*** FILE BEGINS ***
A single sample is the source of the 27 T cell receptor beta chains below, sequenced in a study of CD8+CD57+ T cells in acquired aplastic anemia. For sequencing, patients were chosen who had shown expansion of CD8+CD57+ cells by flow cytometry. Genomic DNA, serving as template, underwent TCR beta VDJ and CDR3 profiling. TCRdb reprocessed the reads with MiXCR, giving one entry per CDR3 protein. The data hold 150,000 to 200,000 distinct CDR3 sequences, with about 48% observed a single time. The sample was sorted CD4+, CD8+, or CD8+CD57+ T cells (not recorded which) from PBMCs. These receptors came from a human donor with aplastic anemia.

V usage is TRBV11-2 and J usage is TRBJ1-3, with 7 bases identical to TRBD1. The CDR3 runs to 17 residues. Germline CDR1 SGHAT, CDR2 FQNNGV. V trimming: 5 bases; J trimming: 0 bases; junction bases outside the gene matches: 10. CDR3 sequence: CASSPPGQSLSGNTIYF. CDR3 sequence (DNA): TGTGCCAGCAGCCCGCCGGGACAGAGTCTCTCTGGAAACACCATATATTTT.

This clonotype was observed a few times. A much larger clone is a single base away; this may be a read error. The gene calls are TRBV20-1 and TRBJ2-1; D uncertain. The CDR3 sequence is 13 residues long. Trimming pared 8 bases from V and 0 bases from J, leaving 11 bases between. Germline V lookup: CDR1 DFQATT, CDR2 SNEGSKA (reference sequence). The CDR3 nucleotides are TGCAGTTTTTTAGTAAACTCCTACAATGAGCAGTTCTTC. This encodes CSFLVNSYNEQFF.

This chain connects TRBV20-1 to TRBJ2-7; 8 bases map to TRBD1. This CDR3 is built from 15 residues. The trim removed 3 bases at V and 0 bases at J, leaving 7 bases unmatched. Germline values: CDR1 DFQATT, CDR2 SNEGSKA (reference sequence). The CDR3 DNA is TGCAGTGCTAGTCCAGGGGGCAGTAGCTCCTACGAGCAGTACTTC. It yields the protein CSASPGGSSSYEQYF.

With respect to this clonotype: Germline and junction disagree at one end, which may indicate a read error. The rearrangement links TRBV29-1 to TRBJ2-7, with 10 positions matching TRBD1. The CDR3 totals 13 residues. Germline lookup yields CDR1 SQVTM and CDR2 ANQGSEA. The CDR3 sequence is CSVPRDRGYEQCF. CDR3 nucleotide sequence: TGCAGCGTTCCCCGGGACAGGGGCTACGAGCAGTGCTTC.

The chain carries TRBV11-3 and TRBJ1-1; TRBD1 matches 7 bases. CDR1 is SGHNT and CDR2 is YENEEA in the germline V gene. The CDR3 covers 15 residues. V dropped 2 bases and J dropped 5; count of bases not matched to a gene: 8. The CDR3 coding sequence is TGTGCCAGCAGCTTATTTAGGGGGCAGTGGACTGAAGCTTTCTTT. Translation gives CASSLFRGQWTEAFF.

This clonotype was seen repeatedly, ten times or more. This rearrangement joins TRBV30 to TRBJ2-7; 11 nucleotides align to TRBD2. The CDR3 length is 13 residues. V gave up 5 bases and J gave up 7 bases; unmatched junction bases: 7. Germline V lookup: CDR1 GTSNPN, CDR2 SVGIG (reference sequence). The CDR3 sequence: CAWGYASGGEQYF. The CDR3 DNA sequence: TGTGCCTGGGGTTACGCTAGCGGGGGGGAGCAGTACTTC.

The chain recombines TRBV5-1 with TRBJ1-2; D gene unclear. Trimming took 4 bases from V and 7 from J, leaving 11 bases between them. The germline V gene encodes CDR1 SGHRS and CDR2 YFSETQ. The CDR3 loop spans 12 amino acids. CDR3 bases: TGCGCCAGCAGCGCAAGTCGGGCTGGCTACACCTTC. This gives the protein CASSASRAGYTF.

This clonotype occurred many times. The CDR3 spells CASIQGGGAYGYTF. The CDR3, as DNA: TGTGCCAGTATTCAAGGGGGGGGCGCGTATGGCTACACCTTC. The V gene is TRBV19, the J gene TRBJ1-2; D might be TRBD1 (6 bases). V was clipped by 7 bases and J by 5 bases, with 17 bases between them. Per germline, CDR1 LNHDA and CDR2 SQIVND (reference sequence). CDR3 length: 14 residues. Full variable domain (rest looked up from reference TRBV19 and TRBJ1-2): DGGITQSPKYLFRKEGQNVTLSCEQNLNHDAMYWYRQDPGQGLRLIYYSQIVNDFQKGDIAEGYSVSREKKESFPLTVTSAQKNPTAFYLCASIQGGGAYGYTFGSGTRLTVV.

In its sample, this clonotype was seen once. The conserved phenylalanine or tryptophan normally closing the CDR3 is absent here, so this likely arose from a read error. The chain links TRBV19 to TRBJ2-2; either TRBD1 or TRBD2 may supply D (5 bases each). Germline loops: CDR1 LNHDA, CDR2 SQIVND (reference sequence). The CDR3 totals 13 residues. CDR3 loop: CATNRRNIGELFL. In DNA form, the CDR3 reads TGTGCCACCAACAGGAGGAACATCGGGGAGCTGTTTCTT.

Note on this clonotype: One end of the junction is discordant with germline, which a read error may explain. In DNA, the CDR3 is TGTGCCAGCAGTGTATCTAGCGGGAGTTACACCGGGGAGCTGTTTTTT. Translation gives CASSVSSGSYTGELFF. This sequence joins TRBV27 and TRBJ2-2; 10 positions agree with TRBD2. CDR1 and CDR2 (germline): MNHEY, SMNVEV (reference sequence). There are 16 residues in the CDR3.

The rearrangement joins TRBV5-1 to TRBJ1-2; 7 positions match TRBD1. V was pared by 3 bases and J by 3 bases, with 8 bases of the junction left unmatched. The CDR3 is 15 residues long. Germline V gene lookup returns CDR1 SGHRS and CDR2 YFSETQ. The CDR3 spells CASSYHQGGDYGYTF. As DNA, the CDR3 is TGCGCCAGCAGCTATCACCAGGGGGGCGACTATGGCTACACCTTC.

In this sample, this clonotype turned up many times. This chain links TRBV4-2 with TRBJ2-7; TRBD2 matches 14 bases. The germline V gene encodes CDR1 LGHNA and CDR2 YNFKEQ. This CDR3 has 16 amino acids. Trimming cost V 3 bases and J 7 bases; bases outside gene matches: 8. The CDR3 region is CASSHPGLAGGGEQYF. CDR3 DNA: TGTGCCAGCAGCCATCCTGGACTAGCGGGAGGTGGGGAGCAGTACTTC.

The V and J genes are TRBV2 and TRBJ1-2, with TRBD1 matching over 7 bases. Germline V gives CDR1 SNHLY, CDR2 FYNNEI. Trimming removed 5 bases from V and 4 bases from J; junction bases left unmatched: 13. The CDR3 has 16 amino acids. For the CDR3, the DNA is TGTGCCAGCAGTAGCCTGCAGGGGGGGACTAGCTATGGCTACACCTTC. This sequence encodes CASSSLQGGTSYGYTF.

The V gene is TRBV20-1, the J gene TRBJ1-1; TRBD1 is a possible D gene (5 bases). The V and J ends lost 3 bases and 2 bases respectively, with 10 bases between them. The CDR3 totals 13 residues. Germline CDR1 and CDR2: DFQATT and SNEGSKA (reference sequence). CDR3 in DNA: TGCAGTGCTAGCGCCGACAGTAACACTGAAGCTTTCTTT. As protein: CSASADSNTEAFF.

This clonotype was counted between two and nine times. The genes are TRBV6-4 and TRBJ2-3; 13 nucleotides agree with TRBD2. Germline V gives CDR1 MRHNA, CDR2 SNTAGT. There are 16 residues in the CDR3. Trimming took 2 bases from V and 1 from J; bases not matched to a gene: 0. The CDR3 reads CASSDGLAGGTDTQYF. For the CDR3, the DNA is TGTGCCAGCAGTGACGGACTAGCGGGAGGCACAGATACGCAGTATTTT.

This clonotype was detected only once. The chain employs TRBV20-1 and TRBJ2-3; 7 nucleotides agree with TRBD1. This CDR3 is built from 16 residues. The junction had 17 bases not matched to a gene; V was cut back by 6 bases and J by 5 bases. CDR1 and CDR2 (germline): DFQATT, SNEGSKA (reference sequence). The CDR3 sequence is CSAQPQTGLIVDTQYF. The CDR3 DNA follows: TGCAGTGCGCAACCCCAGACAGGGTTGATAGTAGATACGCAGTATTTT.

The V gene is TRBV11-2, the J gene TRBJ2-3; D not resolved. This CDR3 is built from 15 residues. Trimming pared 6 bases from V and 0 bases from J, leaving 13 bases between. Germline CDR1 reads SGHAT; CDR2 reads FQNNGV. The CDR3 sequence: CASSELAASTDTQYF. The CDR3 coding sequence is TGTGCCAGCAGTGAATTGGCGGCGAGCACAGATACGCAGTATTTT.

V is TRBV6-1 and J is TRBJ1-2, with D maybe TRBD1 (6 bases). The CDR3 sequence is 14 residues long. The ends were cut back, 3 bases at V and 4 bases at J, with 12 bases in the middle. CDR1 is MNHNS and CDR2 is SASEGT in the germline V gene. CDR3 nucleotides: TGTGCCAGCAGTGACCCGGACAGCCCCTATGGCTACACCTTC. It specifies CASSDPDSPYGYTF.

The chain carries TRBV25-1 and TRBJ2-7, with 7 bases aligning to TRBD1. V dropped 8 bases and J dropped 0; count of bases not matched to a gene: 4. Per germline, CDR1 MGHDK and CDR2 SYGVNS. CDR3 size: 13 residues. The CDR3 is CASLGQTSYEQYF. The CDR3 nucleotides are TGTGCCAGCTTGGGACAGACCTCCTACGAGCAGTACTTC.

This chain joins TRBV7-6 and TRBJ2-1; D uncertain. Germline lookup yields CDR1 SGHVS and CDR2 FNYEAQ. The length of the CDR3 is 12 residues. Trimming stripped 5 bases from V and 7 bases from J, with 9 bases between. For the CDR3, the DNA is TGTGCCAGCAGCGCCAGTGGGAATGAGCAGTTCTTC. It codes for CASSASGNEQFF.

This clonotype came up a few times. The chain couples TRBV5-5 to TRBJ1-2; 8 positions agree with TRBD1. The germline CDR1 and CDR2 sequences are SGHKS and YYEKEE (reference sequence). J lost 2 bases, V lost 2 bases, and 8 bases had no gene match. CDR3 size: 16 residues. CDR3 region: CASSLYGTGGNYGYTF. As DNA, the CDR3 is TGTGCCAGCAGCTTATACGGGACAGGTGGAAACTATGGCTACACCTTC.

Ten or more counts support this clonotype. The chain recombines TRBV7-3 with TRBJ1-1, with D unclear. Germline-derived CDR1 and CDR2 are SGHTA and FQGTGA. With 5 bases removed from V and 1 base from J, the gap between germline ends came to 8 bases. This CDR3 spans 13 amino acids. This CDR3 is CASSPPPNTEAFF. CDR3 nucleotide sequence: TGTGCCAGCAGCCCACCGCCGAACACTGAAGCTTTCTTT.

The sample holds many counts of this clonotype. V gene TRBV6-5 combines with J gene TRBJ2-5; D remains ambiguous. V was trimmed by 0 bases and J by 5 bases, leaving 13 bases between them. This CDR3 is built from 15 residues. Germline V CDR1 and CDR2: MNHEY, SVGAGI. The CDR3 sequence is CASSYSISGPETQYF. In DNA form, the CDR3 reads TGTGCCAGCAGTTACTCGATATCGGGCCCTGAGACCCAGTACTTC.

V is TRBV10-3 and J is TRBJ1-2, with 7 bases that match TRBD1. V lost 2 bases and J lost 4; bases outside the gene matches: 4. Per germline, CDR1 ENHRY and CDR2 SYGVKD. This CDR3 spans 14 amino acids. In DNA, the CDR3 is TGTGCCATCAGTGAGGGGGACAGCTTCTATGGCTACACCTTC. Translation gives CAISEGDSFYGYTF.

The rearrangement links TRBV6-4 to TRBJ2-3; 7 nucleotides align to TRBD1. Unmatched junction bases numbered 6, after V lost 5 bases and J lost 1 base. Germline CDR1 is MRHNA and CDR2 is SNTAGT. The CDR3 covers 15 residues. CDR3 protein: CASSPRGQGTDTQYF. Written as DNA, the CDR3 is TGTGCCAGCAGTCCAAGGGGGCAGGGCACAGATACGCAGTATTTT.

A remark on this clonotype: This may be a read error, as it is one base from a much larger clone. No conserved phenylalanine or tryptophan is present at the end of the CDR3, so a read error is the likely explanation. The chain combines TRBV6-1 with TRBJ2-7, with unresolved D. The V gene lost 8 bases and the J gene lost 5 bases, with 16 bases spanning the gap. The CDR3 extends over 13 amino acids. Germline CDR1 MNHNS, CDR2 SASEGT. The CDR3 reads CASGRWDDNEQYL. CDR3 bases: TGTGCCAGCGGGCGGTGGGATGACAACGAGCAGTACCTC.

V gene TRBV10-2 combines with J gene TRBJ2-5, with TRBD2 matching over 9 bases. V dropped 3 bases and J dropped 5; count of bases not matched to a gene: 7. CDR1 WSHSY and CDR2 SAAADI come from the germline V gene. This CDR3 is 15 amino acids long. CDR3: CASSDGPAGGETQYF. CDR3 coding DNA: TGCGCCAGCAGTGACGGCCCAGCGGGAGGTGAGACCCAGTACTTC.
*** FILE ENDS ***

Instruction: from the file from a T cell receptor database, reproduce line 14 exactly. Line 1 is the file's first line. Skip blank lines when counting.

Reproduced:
The V and J genes are TRBV2 and TRBJ1-2, with TRBD1 matching over 7 bases. Germline V gives CDR1 SNHLY, CDR2 FYNNEI. Trimming removed 5 bases from V and 4 bases from J; junction bases left unmatched: 13. The CDR3 has 16 amino acids. For the CDR3, the DNA is TGTGCCAGCAGTAGCCTGCAGGGGGGGACTAGCTATGGCTACACCTTC. This sequence encodes CASSSLQGGTSYGYTF.